to come.    _

Attempts have been made to get them to live with their white neighbours. Some will stay for a while when kindly treated; but they soon long for the happy bush. There they have natural food, and natural friends. Like Englishmen, they wish to marry, and have a home of laughing little ones. We cannot make them so comfortable as they are with one another.

But our countrymen have shown more cruelty to the dark tribes than shooting down a few of them. They have taught them to drink intoxicating liquors, and introduced sad diseases among them. These are the two great causes of their misery, their quarrels, and their frequent deaths. Other nations, from the same cause, are dying oif in the same manner. The South Sea Islanders, the New Zealanders, the Sandwich Islanders, and others, are fast disappearing*. In less than a hundred years more, there will he hardly any aboriginal tribes left upon the earth.


They were, at the time when uninjured by living among* the white men, a fine race of people, tall, well-proportioned, active, and strong. Their hair was greased and ochred, their bodies were scarred and painted, and feather necklaces of reeds and other finery adorned their persons.

For clothing they had rugs of opossum or kang’aroo skin, though some wore garments of seaweed. The fineness of the climate, and their roving habits, prevented their having fixed and comfortable dwellings like other people, A breakwind of branches and rags was generally thought sufficient.

In olden times there was no want of food. The women gathered roots, and picked out grubs, while the men waddied down birds, netted fish, speared kangaroos, and pulled opossums from their holes. The cooking was performed by roasting and baking. Singed and half raw, the beast was caught up from the embers, dragged to pieces, and greedily devoured. The ha king was managed in a hole by means of heated stones, and water was thrown down to cause a steam. Fire was obtained sometimes by the friction of two sticks.

They had many ingenious modes of hunting. Water fowl were snoozed, or caught by diving under them. Turkeys were trapped by a moving hush, behind which the hunter was hidden. The hark of trees was notched with a stone tomahawk, so that the natives could climb up the g'um tree stem after opossums. Fish were decoyed at night by fires in the boats of bark.

Their wars were more frequent than mischievous. They threw the spear, and their enemies parried it off with the shield. The close fighting was with the waddy or knobbed stick; hut their skulls were generally too hard to he broken. Boomerangs, or curved wooden swords, would return through the air to the thrower, after striking their object. The wommera, or throwing stick, jerked forward the spear. In a fight, the women and hoys picked up the spears to return to the warriors. A contest was often unattended with loss of life, and flesh wounds were rapidly healed.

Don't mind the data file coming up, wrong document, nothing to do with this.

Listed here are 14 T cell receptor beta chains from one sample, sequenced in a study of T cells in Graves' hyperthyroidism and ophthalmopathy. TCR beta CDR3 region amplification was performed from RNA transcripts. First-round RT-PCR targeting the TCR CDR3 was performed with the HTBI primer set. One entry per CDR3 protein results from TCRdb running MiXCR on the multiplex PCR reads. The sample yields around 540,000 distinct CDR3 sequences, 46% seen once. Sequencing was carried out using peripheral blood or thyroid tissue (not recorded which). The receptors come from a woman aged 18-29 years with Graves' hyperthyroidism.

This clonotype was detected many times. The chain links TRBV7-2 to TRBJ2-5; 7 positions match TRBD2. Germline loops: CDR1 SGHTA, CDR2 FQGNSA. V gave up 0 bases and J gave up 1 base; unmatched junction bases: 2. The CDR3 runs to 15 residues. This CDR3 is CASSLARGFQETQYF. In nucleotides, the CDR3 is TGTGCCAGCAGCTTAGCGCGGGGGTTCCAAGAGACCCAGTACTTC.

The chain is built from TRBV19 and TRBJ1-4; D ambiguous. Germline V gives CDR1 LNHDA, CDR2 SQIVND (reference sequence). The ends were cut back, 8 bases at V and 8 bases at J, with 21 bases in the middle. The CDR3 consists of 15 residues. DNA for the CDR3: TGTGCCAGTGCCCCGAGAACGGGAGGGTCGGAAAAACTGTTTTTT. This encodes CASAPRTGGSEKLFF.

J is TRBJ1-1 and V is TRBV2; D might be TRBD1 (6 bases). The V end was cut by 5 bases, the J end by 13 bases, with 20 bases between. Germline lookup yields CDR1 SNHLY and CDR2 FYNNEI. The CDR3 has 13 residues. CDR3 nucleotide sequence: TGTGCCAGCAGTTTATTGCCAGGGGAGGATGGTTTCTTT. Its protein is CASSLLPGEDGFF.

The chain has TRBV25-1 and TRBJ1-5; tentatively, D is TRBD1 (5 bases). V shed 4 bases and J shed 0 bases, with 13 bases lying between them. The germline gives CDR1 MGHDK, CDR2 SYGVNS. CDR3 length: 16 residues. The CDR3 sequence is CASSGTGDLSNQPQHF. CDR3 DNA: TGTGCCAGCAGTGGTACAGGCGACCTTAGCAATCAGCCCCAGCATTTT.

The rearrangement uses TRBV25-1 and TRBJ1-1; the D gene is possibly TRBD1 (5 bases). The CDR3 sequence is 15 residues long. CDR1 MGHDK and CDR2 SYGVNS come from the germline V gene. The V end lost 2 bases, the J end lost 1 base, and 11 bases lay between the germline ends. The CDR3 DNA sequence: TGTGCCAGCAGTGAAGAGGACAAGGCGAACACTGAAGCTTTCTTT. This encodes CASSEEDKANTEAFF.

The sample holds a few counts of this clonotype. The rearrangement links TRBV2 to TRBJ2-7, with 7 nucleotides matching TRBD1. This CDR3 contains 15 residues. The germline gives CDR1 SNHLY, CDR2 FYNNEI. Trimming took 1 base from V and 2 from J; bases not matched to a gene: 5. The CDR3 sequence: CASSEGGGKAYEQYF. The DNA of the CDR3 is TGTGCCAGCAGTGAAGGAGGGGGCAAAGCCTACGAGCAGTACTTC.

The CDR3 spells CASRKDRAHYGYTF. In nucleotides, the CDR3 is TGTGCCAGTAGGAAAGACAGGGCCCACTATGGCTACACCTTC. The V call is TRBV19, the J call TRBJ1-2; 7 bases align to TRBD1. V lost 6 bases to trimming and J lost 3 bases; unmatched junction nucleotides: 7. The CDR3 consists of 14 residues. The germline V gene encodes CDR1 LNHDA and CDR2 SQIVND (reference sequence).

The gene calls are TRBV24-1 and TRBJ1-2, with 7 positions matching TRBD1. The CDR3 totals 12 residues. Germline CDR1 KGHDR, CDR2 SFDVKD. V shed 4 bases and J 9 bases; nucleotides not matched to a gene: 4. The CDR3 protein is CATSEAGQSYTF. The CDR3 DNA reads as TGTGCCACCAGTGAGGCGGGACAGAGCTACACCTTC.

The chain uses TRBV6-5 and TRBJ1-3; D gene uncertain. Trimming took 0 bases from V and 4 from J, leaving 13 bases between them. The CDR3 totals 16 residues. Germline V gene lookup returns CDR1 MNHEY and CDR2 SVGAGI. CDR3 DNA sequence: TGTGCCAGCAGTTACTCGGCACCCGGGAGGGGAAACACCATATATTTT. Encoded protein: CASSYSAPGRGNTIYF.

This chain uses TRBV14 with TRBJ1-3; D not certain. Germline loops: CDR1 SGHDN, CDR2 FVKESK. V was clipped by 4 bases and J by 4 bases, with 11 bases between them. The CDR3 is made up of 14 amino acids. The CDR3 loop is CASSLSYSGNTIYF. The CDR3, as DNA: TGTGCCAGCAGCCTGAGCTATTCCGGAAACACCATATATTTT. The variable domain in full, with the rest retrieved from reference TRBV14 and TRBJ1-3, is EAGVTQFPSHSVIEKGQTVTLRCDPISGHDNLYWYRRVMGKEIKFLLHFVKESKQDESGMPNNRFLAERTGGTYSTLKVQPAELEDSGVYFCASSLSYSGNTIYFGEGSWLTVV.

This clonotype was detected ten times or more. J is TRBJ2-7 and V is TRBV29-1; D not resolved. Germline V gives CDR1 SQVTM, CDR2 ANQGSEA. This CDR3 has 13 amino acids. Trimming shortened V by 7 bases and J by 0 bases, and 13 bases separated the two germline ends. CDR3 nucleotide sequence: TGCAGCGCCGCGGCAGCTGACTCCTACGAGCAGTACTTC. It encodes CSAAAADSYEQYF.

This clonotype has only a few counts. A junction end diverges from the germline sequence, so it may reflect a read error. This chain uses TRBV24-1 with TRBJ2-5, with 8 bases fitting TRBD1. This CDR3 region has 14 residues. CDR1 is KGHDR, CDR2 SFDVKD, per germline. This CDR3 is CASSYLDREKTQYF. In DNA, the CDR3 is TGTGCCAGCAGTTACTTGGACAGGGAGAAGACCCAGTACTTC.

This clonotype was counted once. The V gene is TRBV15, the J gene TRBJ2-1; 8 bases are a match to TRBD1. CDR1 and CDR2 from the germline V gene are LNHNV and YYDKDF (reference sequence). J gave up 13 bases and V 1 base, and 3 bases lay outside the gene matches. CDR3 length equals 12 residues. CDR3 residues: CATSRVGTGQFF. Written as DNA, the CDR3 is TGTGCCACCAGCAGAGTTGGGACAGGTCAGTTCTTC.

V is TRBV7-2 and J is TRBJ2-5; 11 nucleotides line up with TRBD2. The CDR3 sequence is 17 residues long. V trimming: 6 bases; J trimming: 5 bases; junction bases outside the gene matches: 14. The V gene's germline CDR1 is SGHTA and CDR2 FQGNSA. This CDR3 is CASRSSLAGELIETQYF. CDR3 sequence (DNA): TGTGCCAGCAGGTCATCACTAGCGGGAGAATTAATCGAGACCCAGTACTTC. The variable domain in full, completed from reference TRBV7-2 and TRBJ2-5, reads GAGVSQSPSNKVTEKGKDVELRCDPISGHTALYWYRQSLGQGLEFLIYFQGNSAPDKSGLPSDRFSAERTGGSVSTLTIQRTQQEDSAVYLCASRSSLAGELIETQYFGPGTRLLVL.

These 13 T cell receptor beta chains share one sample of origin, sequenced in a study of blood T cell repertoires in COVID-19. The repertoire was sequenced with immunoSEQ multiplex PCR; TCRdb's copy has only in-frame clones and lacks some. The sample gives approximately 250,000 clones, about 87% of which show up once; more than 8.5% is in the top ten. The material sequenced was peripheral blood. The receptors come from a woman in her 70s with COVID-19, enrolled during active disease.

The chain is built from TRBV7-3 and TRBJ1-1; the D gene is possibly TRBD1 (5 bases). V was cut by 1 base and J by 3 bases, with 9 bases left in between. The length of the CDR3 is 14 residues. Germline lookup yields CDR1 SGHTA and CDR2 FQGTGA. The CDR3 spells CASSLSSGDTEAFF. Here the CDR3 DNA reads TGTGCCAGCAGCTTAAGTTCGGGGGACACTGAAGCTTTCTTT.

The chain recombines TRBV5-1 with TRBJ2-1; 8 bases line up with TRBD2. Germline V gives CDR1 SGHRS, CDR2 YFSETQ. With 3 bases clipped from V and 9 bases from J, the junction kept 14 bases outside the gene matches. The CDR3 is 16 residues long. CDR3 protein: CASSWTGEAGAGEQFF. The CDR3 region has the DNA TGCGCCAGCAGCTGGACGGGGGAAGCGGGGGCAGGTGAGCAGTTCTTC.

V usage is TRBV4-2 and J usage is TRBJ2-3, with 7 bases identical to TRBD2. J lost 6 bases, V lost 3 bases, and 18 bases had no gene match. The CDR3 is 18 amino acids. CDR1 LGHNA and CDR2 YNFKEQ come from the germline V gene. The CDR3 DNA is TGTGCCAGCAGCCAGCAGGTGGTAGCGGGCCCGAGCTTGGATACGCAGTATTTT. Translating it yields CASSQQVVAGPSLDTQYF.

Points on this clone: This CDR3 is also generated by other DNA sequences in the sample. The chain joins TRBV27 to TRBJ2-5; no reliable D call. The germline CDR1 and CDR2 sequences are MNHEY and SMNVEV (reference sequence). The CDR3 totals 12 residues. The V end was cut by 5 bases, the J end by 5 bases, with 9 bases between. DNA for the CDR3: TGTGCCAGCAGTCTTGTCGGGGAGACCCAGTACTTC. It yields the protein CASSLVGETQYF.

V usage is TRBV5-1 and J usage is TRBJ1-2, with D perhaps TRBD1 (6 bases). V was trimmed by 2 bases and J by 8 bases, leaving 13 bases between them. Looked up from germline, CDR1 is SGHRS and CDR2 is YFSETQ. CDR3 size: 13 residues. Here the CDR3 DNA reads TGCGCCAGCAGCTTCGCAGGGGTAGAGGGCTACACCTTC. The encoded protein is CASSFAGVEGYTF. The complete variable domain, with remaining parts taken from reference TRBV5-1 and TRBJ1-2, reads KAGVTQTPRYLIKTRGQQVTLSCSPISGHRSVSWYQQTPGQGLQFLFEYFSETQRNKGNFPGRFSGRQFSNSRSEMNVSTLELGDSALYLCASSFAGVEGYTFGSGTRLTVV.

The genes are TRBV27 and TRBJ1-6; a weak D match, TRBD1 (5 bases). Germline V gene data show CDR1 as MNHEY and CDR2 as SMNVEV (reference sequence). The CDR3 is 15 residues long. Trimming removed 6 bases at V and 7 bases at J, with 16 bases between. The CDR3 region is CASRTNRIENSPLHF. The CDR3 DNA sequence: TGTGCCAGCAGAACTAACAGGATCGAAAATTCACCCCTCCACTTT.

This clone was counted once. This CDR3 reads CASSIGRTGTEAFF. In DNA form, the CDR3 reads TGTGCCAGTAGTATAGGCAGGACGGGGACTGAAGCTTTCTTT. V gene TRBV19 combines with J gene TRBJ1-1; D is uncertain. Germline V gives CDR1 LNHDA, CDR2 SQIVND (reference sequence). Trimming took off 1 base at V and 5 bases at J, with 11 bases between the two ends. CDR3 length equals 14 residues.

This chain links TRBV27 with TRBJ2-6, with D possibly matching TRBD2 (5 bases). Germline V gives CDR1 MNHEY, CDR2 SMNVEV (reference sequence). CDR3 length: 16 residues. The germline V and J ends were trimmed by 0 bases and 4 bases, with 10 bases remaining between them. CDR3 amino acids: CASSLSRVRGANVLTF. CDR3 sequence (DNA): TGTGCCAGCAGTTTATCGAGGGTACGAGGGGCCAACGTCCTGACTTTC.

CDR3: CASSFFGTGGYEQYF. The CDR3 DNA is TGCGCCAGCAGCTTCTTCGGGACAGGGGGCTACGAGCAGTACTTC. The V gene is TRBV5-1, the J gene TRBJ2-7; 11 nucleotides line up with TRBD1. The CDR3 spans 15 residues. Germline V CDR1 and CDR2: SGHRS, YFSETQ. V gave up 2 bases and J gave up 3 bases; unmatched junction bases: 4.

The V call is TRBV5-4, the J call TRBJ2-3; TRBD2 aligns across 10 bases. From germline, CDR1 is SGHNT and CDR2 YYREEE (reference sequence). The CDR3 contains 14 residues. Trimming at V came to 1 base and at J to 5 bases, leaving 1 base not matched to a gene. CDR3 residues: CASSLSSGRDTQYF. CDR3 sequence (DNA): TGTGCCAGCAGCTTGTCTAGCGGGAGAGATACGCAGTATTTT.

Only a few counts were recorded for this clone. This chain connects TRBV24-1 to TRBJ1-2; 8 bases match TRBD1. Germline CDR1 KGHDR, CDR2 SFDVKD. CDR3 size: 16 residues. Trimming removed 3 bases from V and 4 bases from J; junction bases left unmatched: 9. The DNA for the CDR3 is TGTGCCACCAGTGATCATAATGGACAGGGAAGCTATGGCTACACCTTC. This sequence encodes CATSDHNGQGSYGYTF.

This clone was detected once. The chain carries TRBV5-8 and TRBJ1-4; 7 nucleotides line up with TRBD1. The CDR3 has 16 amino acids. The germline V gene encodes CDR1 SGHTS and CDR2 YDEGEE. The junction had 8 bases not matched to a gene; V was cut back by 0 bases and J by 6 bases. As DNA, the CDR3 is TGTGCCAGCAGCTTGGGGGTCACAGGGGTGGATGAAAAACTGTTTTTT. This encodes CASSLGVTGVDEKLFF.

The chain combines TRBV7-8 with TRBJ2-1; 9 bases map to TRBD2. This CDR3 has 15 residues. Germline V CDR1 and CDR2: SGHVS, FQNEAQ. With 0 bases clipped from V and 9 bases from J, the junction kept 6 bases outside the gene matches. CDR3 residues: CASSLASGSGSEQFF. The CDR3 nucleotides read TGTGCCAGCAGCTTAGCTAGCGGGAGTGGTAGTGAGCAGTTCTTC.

No prisoners were taken. The bodies of the slain were sometimes cooked and eaten, after the manner of the forefathers of the English and most other nations. But our natives did not indulge in cannibalism so much as most other people. The New Zealanders were known to have as many as two thousand cooking in their ovens after one battle.

Though the Port Phillip blacks were fierce in war, they were not an ill-tempered race. As savages, they were good-humoured and kind. Though the men sometimes beat their wives when their suppers were neglected, they were ever indulgent to their children. The evening family party was often a merry one. In intellect our blacks were not so inferior in their wild state as many suppose. If without a fancy for geometry or letter writing, they had abundant common sense for everyday life, and showed an intelligence in the bush equal to that of the white man in the field or shop.

Their songs and corrobory were alike proofs of their love of fun and enjoyment. Though the music of their voices may seem strange to our ears, it is pleasant enough to them. We understand not the words which make them merry, nor the sentiments which excite them. They keep capital time while singing by knocking two sticks together, while women beat folded rags for drums.

In their dances they show great taste and grace in movement, and wonderful agility. They love then to have their bodies painted with pipeclay, and have bundles of leaves in their hands. Some dances were in imitation of animals, as the kangaroo, frog, etc. Others seem to have had a connexion with religious ideas. They had favourite places where tribes met together for feast and corrobory.

The early settlers and travellers agree in thinking the native women less fine-looking than the men. The lubrasmight be favoured when young, but they soon got old and ugly. Marriages were usually made up between persons of different tribes when visiting each other, and after the usual forms of courtship. Sometimes the young man ran away with a girl, but not against her will. Then the tribe would demand justice from the young man’s tribe. A few spears would be thrown at him, which he would contrive to catch with his shield, and the quarrel would then be made up.

The old men were allowed two or more wives, whose business was to get them food. Others seldom had more than one partner. Jealousies among them often occasioned quarrels. Since the coming of the white man, the peace and happiness of the native family have gone. The women, as well as men, are rapidly dying off, and no children are born to take their places.